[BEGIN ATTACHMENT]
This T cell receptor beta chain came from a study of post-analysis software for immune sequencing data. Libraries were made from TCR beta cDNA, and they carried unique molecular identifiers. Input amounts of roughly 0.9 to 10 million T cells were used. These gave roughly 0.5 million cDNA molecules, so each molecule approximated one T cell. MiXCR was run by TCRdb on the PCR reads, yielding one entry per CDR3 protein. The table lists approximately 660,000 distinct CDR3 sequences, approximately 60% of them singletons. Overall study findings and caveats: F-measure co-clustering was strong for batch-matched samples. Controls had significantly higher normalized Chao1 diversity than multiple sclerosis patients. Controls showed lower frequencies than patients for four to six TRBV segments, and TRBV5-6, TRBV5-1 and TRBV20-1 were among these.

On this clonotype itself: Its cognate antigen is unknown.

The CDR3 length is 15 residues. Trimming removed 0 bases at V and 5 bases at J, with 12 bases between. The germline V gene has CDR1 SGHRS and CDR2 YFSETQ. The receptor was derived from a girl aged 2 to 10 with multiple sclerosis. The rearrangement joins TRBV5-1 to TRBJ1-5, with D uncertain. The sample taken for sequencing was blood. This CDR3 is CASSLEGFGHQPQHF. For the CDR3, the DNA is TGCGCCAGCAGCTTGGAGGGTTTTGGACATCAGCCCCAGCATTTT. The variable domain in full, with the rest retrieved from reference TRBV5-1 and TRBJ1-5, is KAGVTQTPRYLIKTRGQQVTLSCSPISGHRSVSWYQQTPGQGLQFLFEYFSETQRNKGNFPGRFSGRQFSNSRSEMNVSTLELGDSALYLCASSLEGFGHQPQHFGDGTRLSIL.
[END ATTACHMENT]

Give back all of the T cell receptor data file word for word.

This T cell receptor beta chain came from a study of post-analysis software for immune sequencing data. Libraries were made from TCR beta cDNA, and they carried unique molecular identifiers. Input amounts of roughly 0.9 to 10 million T cells were used. These gave roughly 0.5 million cDNA molecules, so each molecule approximated one T cell. MiXCR was run by TCRdb on the PCR reads, yielding one entry per CDR3 protein. The table lists approximately 660,000 distinct CDR3 sequences, approximately 60% of them singletons. Overall study findings and caveats: F-measure co-clustering was strong for batch-matched samples. Controls had significantly higher normalized Chao1 diversity than multiple sclerosis patients. Controls showed lower frequencies than patients for four to six TRBV segments, and TRBV5-6, TRBV5-1 and TRBV20-1 were among these.

On this clonotype itself: Its cognate antigen is unknown.

The CDR3 length is 15 residues. Trimming removed 0 bases at V and 5 bases at J, with 12 bases between. The germline V gene has CDR1 SGHRS and CDR2 YFSETQ. The receptor was derived from a girl aged 2 to 10 with multiple sclerosis. The rearrangement joins TRBV5-1 to TRBJ1-5, with D uncertain. The sample taken for sequencing was blood. This CDR3 is CASSLEGFGHQPQHF. For the CDR3, the DNA is TGCGCCAGCAGCTTGGAGGGTTTTGGACATCAGCCCCAGCATTTT. The variable domain in full, with the rest retrieved from reference TRBV5-1 and TRBJ1-5, is KAGVTQTPRYLIKTRGQQVTLSCSPISGHRSVSWYQQTPGQGLQFLFEYFSETQRNKGNFPGRFSGRQFSNSRSEMNVSTLELGDSALYLCASSLEGFGHQPQHFGDGTRLSIL.